|The finished and tested circuit|
The circuit's business end, the high voltage output stage, is depicted below:
|Parts are (from left): flyback transformer, Crockoft Walton multiplier, protective diodes, output resistors|
In order to prevent arcing between and within the high-voltage components, I had to submerge them all in mineral oil. While messy, this method was extremely effective at insulating the parts.
The small, innocuous-looking flyback transformer I used in my circuit is somewhat unconventional. Most HV hobbyists think of the large suction-cup sporting flyback transformers found in CRT's when they hear the term (see picture below). These transformers are frequently used to make spark generators and are easy to salvage from old TV's and computer monitors. They are generally much beefier than the downsized flyback I used in my supply, and one would expect to get more voltage from them. I experimented with using one of these in my supply, but ultimately decided against it. All such flyback transformers I found were internally rectified (AC flybacks were outmoded in TV's thirty years ago) and therefore could not be used with my CW multiplying rectifier. So despite the traditional flyback's heft, I was able to get a greater voltage output from my miniaturized version by tacking a voltage multiplier onto its AC output.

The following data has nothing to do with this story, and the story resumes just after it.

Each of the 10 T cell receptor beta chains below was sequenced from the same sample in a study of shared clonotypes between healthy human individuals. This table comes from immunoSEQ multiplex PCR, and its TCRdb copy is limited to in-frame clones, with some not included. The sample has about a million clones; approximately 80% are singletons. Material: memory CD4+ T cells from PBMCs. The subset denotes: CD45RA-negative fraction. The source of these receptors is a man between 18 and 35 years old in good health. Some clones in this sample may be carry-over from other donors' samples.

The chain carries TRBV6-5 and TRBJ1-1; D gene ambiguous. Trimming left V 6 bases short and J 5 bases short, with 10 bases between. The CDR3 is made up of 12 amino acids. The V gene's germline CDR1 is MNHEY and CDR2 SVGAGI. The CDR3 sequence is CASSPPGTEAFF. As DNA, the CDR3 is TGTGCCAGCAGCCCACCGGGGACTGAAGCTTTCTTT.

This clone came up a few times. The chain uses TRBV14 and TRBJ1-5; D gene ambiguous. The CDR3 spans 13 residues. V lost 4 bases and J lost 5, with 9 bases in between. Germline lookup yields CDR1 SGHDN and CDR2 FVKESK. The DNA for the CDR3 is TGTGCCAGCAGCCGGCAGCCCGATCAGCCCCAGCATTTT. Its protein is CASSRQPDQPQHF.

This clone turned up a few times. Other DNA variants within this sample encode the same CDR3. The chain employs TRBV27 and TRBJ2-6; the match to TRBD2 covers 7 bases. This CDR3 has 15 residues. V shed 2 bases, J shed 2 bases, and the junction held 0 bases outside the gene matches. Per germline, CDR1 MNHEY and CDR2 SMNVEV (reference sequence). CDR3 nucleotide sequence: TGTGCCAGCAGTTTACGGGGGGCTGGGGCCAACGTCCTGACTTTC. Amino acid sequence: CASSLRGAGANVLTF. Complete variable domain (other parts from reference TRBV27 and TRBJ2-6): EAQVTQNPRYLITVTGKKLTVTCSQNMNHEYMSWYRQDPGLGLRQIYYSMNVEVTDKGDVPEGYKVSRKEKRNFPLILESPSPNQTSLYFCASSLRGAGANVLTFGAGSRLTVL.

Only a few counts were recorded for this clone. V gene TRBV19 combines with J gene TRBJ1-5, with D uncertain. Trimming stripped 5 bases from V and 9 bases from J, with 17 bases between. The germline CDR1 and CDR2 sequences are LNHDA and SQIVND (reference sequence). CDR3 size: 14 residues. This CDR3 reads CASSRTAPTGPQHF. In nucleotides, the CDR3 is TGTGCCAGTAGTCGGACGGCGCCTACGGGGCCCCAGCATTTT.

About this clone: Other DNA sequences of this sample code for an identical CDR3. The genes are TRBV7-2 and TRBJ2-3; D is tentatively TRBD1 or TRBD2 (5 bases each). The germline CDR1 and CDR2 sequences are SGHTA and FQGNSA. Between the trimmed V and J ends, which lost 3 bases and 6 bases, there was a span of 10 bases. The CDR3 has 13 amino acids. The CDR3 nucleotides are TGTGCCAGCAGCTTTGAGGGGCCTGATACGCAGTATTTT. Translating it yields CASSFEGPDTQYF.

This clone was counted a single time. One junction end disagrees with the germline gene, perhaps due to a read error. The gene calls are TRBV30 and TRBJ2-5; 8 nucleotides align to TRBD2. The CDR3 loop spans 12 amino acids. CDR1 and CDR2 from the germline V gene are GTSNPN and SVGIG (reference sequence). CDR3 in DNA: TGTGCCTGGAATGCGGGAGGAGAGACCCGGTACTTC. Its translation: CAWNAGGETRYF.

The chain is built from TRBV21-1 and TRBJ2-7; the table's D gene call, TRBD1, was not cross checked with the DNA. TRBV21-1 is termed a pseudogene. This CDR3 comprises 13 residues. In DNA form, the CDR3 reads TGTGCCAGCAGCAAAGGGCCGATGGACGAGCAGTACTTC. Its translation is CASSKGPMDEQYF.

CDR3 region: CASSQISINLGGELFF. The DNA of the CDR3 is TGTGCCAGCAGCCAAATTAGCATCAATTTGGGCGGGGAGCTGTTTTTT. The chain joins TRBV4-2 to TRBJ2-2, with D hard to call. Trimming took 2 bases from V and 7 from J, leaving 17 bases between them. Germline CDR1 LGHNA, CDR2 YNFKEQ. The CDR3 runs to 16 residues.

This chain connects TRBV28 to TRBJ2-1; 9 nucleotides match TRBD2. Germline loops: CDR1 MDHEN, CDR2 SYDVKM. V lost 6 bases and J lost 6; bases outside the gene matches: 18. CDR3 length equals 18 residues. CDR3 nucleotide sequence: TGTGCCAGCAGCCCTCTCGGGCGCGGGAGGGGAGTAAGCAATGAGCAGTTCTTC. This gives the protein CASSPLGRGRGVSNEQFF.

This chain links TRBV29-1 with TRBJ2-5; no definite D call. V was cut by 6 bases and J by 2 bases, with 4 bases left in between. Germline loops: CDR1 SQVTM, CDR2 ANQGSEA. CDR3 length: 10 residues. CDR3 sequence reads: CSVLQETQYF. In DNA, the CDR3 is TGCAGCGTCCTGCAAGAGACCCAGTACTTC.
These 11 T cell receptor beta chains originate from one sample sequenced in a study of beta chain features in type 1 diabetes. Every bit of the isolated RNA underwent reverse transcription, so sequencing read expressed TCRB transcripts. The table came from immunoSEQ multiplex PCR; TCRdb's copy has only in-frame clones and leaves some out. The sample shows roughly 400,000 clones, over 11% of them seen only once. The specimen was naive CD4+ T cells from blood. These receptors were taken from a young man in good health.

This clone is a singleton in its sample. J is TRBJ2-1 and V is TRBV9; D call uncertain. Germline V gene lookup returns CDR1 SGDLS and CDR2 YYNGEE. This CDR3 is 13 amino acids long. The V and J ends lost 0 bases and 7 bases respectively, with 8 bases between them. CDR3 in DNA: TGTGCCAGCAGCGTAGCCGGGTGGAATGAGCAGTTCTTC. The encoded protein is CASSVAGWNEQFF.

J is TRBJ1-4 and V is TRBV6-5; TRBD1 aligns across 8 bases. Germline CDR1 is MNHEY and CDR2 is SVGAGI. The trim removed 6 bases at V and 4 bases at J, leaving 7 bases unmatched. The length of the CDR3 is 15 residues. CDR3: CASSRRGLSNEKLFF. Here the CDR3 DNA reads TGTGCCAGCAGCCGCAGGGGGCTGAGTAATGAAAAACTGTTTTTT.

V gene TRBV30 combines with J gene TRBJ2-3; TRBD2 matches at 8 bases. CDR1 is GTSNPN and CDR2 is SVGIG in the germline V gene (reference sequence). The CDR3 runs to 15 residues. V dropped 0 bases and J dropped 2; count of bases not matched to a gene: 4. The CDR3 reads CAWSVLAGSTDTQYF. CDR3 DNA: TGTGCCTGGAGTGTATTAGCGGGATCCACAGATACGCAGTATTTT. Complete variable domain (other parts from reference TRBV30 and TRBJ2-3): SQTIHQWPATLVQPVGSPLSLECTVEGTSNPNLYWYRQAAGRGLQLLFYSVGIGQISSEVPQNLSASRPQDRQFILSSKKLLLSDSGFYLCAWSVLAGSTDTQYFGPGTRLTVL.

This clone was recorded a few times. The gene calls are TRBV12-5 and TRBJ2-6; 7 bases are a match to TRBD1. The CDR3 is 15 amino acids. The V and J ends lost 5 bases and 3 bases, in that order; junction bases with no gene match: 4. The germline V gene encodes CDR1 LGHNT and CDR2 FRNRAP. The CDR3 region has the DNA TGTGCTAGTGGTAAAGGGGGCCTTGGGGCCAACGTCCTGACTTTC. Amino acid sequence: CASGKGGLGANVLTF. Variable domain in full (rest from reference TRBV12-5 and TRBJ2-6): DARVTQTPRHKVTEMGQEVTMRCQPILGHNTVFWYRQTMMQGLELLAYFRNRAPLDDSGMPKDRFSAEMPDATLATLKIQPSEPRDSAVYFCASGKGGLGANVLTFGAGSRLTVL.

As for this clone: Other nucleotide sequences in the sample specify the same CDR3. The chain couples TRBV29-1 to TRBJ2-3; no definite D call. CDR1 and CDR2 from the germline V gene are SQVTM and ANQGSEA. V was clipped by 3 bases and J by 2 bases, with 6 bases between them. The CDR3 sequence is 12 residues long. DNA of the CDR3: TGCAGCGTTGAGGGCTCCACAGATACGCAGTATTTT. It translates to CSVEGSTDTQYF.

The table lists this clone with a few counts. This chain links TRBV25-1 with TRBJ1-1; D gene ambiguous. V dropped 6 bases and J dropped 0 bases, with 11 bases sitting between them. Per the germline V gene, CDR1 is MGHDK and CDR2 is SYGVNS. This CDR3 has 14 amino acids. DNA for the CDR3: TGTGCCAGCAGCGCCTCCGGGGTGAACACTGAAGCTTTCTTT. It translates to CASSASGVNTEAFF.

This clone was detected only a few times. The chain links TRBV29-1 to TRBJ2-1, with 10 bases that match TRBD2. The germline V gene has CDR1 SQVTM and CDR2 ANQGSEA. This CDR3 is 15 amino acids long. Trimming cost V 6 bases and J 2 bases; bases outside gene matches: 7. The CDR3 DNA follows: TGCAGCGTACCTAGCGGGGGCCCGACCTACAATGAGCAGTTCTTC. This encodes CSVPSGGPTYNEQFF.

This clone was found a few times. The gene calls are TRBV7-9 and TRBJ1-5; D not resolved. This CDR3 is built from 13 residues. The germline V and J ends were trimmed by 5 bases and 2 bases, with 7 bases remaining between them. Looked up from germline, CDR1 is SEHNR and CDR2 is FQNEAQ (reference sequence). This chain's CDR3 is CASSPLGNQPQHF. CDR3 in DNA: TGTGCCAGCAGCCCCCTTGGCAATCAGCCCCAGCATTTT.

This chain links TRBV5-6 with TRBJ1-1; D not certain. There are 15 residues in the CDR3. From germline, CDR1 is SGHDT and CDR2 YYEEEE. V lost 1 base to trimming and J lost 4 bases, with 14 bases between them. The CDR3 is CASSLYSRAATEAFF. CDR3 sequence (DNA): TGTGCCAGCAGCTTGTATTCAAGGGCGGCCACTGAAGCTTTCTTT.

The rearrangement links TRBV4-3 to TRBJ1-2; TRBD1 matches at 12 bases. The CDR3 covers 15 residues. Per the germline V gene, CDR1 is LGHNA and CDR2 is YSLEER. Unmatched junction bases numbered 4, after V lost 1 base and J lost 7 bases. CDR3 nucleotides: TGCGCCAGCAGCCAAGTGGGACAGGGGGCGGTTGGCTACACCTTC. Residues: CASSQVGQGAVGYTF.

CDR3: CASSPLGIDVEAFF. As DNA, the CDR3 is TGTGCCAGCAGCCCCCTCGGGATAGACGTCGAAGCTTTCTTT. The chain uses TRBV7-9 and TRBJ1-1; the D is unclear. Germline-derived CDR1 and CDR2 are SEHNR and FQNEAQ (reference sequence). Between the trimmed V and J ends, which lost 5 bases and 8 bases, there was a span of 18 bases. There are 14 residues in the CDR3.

|A classic flyback transformer, salvaged from an old computer monitor|
Troubleshooting my circuit was hardly mundane; between prototypes, my circuit experienced some catastrophic failures. The aftermath of one is pictured below:
|Casualties: four power transistors, one LCM555 timer, one breadboard|
Assuming my circuit doesn't spontaneously combust again any time in the near future, I will be using it to (carefully!) charge up some gargantuan high-voltage oil filled capacitors (see below). Once I'm confident I can charge and discharge these monsters safely, I'll hook up my makeshift water accelerator barrel, and we'll see if I can replicate Peter Graneau's overunity water arc explosions.